Lerer, whose Andalus publishing company focuses on translating Arabic literature into Hebrew, explains why Israelis should support boycott:
"Twenty years ago I could never have imagined this semi-apartheid situation. I care about the future in this place. I care about my fellow Israelis. I have a huge family here and many, many friends. I know many people who don't have any other passports, and who don't have any other options. I think that the solution for this place, the only possible future, is living together. Unfortunately, at this stage, I don't see how this future can be achieved without international pressure. And I think that boycott is a nonviolent tool that has already shown us that it can work. So I'm asking: please boycott me."Klein, who recently organized a book tour to promote the Hebrew translation of her book The Shock Doctrine that was in accordance with the Palestinian civil society call for BDS, argues that BDS is an effective tool for changing public opinion and policy in the United States:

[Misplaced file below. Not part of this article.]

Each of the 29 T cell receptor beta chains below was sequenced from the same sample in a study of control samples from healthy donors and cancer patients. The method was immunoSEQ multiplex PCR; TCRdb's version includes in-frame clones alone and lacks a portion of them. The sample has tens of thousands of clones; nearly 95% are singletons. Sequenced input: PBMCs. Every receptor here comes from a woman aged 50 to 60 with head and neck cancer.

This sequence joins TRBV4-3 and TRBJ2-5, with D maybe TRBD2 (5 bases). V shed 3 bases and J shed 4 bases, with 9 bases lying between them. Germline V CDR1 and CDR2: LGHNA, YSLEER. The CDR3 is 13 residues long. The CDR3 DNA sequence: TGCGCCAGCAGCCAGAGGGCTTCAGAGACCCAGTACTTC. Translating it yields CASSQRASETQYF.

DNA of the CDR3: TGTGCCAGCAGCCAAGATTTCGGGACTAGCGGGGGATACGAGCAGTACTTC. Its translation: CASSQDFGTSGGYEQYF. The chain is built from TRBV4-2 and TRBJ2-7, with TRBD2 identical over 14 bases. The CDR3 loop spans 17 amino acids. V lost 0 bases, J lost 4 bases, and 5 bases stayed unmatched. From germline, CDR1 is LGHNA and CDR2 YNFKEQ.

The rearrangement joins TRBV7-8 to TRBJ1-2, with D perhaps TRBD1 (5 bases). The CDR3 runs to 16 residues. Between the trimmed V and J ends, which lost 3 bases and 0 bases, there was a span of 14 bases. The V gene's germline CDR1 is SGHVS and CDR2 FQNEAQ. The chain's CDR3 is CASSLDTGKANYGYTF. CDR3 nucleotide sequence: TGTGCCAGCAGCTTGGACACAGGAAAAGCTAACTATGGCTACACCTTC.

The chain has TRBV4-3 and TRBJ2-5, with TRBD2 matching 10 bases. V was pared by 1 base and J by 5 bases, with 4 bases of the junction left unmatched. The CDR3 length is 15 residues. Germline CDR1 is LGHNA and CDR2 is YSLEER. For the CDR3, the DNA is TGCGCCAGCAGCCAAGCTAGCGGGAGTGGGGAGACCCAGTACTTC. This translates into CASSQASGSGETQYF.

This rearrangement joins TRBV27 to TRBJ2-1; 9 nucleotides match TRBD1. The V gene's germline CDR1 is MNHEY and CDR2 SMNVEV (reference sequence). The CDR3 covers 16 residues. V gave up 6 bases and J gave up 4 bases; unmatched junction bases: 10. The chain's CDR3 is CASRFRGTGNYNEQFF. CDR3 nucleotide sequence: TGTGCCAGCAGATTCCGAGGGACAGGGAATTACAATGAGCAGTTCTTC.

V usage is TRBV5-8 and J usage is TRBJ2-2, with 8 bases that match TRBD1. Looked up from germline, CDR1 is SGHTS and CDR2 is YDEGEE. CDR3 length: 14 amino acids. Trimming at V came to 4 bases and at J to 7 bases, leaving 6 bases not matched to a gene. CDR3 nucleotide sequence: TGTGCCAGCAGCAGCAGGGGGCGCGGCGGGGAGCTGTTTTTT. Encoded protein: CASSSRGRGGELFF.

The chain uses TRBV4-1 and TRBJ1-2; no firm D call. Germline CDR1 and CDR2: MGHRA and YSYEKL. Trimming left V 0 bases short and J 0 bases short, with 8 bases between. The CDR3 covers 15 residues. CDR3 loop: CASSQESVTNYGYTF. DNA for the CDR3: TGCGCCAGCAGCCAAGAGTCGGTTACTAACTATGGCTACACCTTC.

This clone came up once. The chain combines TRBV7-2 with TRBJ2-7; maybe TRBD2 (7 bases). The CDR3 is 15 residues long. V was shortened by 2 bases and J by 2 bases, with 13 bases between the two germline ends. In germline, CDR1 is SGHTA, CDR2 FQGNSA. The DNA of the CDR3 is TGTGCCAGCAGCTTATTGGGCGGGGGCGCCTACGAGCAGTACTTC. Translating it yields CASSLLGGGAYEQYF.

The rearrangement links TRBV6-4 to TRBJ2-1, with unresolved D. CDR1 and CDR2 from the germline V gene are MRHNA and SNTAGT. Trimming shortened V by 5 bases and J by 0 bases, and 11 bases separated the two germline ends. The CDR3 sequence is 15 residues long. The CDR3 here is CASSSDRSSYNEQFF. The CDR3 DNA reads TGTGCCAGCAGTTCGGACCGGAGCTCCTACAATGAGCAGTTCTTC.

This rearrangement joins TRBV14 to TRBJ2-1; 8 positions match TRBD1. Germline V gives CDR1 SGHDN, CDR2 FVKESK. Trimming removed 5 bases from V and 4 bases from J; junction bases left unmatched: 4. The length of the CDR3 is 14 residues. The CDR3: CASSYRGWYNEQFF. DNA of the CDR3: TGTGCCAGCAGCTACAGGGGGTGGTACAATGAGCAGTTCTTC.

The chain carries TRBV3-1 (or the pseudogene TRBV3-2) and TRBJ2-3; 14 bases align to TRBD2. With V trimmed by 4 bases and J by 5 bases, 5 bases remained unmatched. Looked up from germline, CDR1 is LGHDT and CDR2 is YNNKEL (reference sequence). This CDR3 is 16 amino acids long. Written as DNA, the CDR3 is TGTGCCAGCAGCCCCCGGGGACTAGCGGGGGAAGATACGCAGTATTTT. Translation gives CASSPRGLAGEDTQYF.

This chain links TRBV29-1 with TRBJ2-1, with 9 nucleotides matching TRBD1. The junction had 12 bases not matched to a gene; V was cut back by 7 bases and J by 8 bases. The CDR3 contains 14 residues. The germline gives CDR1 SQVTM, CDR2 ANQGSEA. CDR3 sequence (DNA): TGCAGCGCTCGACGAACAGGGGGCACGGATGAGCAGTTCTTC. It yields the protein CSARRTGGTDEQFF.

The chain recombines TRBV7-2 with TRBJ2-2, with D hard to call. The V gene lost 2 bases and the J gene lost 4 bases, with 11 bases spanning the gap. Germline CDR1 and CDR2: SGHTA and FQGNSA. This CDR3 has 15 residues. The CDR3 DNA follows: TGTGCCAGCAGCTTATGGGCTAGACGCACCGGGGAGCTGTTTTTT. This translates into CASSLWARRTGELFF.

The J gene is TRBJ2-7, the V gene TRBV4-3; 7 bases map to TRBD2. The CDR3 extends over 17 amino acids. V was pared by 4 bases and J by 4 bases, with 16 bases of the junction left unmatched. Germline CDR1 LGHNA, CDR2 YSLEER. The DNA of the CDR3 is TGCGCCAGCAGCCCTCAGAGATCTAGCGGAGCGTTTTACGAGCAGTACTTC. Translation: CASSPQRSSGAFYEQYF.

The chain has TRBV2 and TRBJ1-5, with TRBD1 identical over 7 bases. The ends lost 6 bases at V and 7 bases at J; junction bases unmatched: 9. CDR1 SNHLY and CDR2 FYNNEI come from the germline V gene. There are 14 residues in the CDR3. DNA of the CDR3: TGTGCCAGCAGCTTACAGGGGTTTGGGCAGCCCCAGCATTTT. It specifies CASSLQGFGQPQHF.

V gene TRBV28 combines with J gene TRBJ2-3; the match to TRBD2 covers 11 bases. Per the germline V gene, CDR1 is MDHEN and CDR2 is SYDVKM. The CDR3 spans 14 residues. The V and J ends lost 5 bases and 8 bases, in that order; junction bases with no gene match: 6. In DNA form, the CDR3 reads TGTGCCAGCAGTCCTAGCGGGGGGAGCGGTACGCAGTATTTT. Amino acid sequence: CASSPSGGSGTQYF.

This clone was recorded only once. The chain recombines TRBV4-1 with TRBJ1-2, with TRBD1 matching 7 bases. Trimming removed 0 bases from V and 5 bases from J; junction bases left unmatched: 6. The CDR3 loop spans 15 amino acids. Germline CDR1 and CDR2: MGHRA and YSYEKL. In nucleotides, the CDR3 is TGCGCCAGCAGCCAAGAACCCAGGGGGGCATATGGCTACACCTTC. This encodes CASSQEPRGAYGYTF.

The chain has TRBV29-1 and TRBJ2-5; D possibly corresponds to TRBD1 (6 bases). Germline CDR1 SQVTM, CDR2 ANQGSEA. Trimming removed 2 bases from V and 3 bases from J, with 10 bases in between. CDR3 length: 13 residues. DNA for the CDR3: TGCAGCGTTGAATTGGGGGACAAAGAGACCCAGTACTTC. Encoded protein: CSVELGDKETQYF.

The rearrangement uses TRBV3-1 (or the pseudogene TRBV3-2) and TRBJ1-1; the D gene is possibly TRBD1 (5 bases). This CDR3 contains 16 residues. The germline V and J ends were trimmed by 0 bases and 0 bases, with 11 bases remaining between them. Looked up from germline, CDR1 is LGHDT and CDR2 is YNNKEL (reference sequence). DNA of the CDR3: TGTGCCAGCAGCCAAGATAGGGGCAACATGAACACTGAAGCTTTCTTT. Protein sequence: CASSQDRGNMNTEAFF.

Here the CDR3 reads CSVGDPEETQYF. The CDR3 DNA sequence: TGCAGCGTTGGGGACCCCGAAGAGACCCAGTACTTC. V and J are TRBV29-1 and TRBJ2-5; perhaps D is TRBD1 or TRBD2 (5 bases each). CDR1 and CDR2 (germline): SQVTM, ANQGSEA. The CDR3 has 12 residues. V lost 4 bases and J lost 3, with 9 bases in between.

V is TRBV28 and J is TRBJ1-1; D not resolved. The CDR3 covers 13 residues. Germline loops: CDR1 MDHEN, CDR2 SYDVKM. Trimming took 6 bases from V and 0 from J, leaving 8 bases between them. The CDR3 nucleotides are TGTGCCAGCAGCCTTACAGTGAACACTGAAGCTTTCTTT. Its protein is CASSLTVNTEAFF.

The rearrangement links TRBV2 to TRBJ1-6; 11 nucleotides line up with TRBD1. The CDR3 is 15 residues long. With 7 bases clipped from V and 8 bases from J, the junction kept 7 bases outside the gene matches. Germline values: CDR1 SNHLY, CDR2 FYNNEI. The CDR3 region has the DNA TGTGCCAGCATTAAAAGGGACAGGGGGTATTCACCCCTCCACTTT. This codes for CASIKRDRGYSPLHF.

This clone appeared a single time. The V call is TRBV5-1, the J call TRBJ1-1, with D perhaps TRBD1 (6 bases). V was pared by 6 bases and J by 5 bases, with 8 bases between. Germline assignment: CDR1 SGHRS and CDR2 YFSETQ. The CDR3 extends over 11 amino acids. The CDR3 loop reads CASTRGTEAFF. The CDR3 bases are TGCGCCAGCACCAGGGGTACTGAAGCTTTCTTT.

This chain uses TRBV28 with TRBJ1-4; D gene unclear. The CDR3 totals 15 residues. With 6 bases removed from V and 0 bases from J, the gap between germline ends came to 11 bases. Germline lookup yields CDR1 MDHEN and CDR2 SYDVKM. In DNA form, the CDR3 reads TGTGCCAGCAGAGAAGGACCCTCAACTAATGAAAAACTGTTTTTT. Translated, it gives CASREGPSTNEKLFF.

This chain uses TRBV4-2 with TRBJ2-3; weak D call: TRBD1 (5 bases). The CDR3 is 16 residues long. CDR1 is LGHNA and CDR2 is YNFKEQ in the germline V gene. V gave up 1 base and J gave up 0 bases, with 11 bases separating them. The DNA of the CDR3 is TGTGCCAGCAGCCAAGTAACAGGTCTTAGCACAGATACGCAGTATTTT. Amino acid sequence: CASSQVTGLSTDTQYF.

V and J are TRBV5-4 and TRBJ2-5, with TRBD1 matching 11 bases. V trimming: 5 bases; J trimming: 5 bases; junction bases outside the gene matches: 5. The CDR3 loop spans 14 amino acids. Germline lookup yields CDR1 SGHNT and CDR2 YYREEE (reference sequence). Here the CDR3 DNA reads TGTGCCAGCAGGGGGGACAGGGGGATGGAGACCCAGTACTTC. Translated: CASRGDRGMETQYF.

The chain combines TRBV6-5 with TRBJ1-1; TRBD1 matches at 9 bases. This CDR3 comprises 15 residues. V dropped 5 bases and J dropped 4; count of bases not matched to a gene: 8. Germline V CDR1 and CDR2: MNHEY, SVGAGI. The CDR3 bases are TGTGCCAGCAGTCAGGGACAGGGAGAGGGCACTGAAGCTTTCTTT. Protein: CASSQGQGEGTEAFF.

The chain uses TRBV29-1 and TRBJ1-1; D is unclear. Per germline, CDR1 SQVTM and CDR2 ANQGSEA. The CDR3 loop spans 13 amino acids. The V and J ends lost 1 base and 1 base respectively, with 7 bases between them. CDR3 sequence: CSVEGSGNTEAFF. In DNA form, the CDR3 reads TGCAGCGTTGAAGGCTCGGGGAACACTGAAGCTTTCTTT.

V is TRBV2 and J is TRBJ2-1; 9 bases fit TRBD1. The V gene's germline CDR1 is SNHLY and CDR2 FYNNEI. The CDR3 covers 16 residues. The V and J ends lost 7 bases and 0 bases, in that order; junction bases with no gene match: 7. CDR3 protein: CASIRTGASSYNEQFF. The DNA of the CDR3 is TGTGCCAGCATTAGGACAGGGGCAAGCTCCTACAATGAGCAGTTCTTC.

"I also believe this movement could be a game-changer in the United States. Let's remember that a huge part of the success of the anti-apartheid struggle in the eighties was due to popular education....The Palestinian BDS call could play that kind of movement-building role today, giving people something concrete they can organize around in their schools and communities.... Whether he recognizes it or not, Obama needs the Palestinian struggle to be a popular, grassroots issue like the South African struggle was....[The] only hope of not just having him hold to this tentative position but actually improving this position is if there’s a popular movement that is very clear in its demands for Israel abide by international law on all fronts, and that's exactly what BDS is."Check out the full article here; and find out how you can get involved in BDS by clicking here.